Do I need a soldering station ?

Hi,

I just read a post of an user asking for advice on selecting a cheap soldering station.
I'd like to ask if I really need to buy one.

I have two 220V JBC irons, both from the 80's. One is a 30W and another a 11W (pencil type). The 11W have an earthed plug, but the 30W only have the 2 prongs mains plug. In both cases the tips are in perfect state.
I totally have no idea of the temperature each one reaches but they should have some kind of internal regulation because even after one hour they do not became hotter than they were after 5 minutes.

I do not solder ICs directly but from time to time I solder headers on MCU boards and sensors, so I worry that somehow the 50Hz line noise could toast any sensitive component.

None of the tips have a flat side, and I know that sooner or later I'll need to solder some SMD component, so, I'm thinking about getting another iron, but, do I really need another one ? I think that there are no flat tips for the 11W pencil type iron, but I'm sure that I'll find some for the 30W one. In my country JBC tips are bellow 30 EUR, so that's about the limit I want to spend on a new one. Flashing LEDs and a temperature meter are nice and look good, but I really don't know if it makes sense to buy one cheap station from ebay or not.

I'd love to get an opinion, thanks.

Cheap should not be the only thing to focus on. Reliability and performance should be considered as well......these are obvious things. So, before you buy something.... should read up about it... or look for reviews and discussions about it.

Southpark:
Cheap should not be the only thing to focus on. Reliability and performance should be considered as well......these are obvious things. So, before you buy something.... should read up about it... or look for reviews and discussions about it.

That's correct, but if I set my limit at 40€, should I bother looking ?
Is a Hakko 936 clone better/safer than what I have now?
I'm not totally unhappy with my soldering quality, it would not win any prize but I've seen a lot worst on youtube, I'm only worried that using a 220V iron will someday toast some ESD sensitive component.

thanks for your reply.

If the tips are still in good shape, you have not been using lead-free solder and associated flux.

Paul

The 936 is a very good iron.

I do like the stations which have a hot air wand (where the air pressure is from an internal compressor rather than a fan in the handle).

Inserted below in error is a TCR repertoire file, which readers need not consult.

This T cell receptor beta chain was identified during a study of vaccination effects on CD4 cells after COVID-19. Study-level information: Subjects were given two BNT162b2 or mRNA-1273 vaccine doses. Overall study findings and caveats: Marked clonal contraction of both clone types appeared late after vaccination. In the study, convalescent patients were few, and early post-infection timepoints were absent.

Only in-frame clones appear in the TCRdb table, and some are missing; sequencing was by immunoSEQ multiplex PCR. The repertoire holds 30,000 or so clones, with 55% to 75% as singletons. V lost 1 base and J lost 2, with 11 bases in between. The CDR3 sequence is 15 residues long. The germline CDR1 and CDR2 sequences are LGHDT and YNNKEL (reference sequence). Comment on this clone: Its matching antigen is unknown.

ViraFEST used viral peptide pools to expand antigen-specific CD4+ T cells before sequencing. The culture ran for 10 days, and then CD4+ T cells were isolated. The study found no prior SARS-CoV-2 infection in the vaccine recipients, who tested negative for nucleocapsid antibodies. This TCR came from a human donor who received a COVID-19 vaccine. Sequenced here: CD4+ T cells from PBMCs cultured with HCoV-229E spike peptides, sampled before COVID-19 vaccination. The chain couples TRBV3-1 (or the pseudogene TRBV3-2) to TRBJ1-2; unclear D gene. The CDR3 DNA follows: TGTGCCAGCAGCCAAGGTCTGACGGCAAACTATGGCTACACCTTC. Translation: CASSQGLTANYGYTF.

Good for SMD rework, heat shrink and when making twisted cables etc.

.

Paul_KD7HB:
If the tips are still in good shape, you have not been using lead-free solder and associated flux.

Paul

No Sir, never touched the stuff... :slight_smile:
And the fact that they were not used for more than 25 years helps too :slight_smile: I bought them in the 80's, probably about 88 or 89 but quit electronics in 92 or so, until last year. So, not much use.

larryd:
The 936 is a very good iron.

I do like the stations which have a hot air wand (where the air pressure is from an internal compressor rather than a fan in the handle).
Good for SMD rework, heat shrink and when making twisted cables etc.

I'm sure it is, but I have some doubts about the clones. However complete spares look to be available on ebay so it might be an option. Banggod have 15 tips for 6.88€, just a wild guess, they wont last long...

I like the hot air wand too, but for the time being I don't have much use for it, and with standalone units available for 14 US$ there is no point.

I used regular irons for many many years. But solder stations are so cheap, the last one I bought was a solder station.

It's useful for so many more things. I can turn the temperature down to 200C to melt plastic without burning it. I can turn it up to 450C to solder with lead-free solder.

My purchase list for soldering equipment goes:

  1. Regular iron (portable, only melts solder)
  2. Solder station (lots of jobs like modifying plastic enclosures)
  3. Hot air station (heatshrink mostly, but can desolder SMD)
  4. Frying pan (new-build SMD boards)
  5. Hakko 808 desolder tool (I can pull any thru-hole component off any board without damaging either the board or the component. Chips with a dozen legs can be practically desoldered and re-used.)

Just work your way down that list as your budget allows.

Do you need one - maybe

Do you "want" one - Yes

:smiley:

MarkDerbyshire:
Do you need one - maybe

Do you "want" one - Yes

:smiley:

I think you nailed it. :sunglasses:
If I had the money I'd have something fancy that I'd never use correctly. Having a tight budget keeps you sane.
Too little and it limits you, but I don't think it's yet the case.

Thanks for the tips, I'm filling the soldering station just after a better DSO.

I too am now faced with this dilemma.